Two Angelenos are Out to Change the Way the World Experiences Los Angeles

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L.A. Electric Travel encourages tourists and locals to get out of their cars and into the neighborhoods of the world’s most diverse city.

Gold line

Southbound Gold Line at night

touring the city by Metro Rail is not about doing penance or roughing it by going green... you can treat yourself and the Earth well at the same time

They were fed up with the clichés about Los Angeles: “it’s an unmanageable suburban sprawl”, “it’s a cultural vacuum”, “it’s crime-ridden” and “you need a car to get anywhere.” The L.A. they knew was exactly the opposite: a city of diverse and distinctive neighborhoods; hundreds of cultural attractions, restaurants, music venues, hotels, spas and spiritual retreats, all accessible by a clean, efficient, safe and growing Metro Rail system. So Elisa Makunga and David Madsen decided to show the world the L.A. they love and to debunk the myths that tourists and locals alike believe about Los Angeles.

True citizens of the city of perpetual re-invention, Makunga and Madsen combined the experiences and frustrations of earlier careers to create LA Electric Travel, a new on-line guide to seeing Los Angeles by Metro Rail. They’ve also just released a guide book companion to the site, “L.A. Adventures: Eclectic Day trips by Metro Rail Through Los Angeles and Beyond”. The travel guide features 14 day trips and 100 things to do in L.A. The website takes visitors to over 330 attractions in Los Angeles by Metro Rail. “All of L.A. intersects here,” says Makunga. “Art, culture, food, music, sports, famous landmarks and off-the-wall destinations such as the Bunny Museum or Chicken Boy. We like to highlight local businesses: mom and pop cigar stores, artisans who make handmade flamenco guitars, Korean immigrant-run foot massage shops, neighborhood yoga studios, pagan apothecaries who will prepare a custom-made love potion for you.”

Madsen is a produced screenwriter, used to battling Hollywood’s gatekeepers and their fear-based decision-making. “I needed to produce something that was creative and personal, where “no” wasn’t the default response,” Madsen says. Makunga was a mediator, whose work as a human relations specialist had taken her to every neighborhood in Los Angeles County. They both love exploring the city, and despite occasional threats to defect to a hammock on a Zanzibar beach or a goat farm in Northern California, they knew they would always be Angelenos. “We built this business to prove to the world that there’s a vast, unvisited canvas out there that people miss if they stay in their cars,” says Makunga. “We don’t have corporate or civic sponsors, so all the attractions listed on L.A. Electric Travel reflect our personal tastes and opinions.”

Madsen and Makunga believe Los Angeles is in the middle of a renaissance “Changes are happening every day in L.A. at the sidewalk level,” says Makunga. “Every neighborhood has its Art Walk; companies like Melting Pot and Urban Food Crawl offer walking food tours. There are meetups that sponsor Metro riding trips. Downtown has revitalized, with attractions such as The Grammy Museum and L.A. Live easily reachable by Metro Rail. The mayor of this freeway entangled city is an energetic evangelizer for mass transit. The city’s new Bike Share Program hopes to put 4,000 GPS-linked rental bikes on the streets of L.A. within two years. Crime has dropped for nine straight years. The streets are safer than they’ve been in decades, which encourages people to get out of their cars to ride, walk and patronize local, non-chain businesses. Metro Rail has just opened the Expo Line, which will connect Downtown with L.A.’s West Side. Here’s another bit of myth busting news: US News recently ranked the public transportation systems of ten American cities, rating factors such as spending on mass transit, safety incidents per million trips, and the number of trips taken per capita -- L.A. came in third, behind New York and Denver. This is all happening as Los Angeles welcomed a record 26.9 million visitors in 2011 (who spent a record $15.2 billion). We want a significant percentage of those visitors to consider viable, alternative means of seeing LA.” says Makunga. “But touring the city by Metro Rail is not about doing penance or roughing it by going green,” she adds. “Many of the day trips in our guide feature the best restaurants in town, or a pampering afternoon at the spa. You can treat yourself and the Earth well at the same time.”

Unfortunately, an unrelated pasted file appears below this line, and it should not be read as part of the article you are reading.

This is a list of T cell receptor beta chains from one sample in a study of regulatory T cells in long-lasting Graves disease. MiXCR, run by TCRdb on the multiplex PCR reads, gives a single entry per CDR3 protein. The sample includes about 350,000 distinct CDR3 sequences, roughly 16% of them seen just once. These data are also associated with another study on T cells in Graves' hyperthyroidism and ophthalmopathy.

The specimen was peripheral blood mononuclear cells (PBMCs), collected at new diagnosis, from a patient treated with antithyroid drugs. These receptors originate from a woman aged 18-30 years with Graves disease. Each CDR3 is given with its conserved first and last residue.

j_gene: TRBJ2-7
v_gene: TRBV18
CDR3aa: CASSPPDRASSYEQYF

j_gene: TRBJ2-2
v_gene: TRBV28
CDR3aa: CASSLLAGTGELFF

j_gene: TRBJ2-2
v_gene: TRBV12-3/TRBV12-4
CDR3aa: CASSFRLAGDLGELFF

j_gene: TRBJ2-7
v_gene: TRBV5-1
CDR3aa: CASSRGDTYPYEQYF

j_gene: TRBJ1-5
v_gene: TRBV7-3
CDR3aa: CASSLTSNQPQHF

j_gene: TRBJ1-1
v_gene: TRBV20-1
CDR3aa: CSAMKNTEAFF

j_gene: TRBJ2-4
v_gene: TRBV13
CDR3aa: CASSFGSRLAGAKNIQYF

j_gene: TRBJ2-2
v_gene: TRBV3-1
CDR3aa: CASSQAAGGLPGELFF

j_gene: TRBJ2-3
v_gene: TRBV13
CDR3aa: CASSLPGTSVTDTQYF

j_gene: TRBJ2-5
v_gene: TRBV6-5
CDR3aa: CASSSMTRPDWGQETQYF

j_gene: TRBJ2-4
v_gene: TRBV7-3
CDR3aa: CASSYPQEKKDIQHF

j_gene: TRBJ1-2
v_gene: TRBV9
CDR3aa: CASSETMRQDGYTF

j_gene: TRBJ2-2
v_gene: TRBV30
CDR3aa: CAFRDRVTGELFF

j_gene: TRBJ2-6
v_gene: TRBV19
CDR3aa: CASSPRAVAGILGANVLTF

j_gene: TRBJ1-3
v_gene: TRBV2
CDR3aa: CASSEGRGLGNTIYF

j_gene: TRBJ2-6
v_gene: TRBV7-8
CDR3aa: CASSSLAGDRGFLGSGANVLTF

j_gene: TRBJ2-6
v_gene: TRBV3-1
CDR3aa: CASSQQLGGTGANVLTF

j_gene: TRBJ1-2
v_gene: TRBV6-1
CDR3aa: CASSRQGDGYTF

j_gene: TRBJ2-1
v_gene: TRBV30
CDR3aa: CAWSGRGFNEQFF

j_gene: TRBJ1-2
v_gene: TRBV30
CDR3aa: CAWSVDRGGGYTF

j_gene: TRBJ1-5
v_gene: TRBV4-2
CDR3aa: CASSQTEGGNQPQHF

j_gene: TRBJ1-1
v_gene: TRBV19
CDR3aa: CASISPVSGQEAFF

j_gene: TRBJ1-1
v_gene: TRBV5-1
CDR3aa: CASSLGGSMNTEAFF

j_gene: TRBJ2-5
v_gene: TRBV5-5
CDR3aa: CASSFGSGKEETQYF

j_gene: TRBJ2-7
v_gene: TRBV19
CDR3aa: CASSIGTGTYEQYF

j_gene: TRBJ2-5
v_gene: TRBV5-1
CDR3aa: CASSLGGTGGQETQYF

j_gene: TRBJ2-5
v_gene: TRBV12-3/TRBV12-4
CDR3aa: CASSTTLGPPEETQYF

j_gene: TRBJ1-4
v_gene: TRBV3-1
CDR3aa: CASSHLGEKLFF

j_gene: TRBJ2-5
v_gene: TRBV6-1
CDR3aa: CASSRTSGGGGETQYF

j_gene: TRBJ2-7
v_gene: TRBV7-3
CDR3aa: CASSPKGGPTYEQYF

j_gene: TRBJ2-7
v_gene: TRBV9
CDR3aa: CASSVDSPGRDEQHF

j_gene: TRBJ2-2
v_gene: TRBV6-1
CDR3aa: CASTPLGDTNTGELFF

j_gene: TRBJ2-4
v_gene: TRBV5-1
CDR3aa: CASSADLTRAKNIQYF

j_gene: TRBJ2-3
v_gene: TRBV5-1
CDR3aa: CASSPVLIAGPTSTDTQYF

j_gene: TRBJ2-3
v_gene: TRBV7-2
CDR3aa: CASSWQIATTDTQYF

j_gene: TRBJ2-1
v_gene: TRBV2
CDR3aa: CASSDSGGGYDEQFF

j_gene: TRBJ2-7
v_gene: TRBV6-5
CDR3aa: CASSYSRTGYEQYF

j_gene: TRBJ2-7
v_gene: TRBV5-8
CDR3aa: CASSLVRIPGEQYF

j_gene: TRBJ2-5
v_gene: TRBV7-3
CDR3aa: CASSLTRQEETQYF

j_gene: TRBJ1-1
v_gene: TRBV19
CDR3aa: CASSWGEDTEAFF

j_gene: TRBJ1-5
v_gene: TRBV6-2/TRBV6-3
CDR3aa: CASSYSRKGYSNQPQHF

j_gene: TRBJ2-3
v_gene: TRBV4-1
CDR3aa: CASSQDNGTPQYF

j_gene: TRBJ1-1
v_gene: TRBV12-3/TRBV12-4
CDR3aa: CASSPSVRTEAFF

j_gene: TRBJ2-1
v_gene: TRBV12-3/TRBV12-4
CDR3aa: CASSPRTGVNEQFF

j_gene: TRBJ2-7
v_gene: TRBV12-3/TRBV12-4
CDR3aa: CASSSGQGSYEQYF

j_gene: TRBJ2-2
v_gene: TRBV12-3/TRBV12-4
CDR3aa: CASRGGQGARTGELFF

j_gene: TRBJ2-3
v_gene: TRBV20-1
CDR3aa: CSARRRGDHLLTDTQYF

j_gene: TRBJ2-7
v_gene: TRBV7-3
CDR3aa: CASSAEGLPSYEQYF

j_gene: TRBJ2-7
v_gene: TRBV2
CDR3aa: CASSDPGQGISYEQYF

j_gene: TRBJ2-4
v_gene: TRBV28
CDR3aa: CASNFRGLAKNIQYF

This “L.A. renaissance” is underway as the national zeitgeist is shifting to greener, less fossil fuel-dependant modes of transportation. In the last twenty years, public transportation use has increased at a faster rate than highway use. A new study by US Public Interest Research reveals that young people are using mass transit more and are driving less. Madsen and Makunga believe L.A. Electric Travel is a perfect resource for this new breed of urban adventurer. “Travelers are sending real-time post cards via Instagram, uploading their vacation albums seconds after they’re snapped; they’re riding the rails with their tablets and smart phones”. When a local restaurant changes its hours, or a museum adds a new attraction, L.A. Electric Travel can respond quickly by spreading the word on Twitter or Facebook.

“Whether it’s the high cost of gas or changing values, we think time and demographics are on our side,” says Madsen. “People who use and appreciate L.A. Electric travel will make traveling by Los Angeles Metro Rail a regular part of their lives.”

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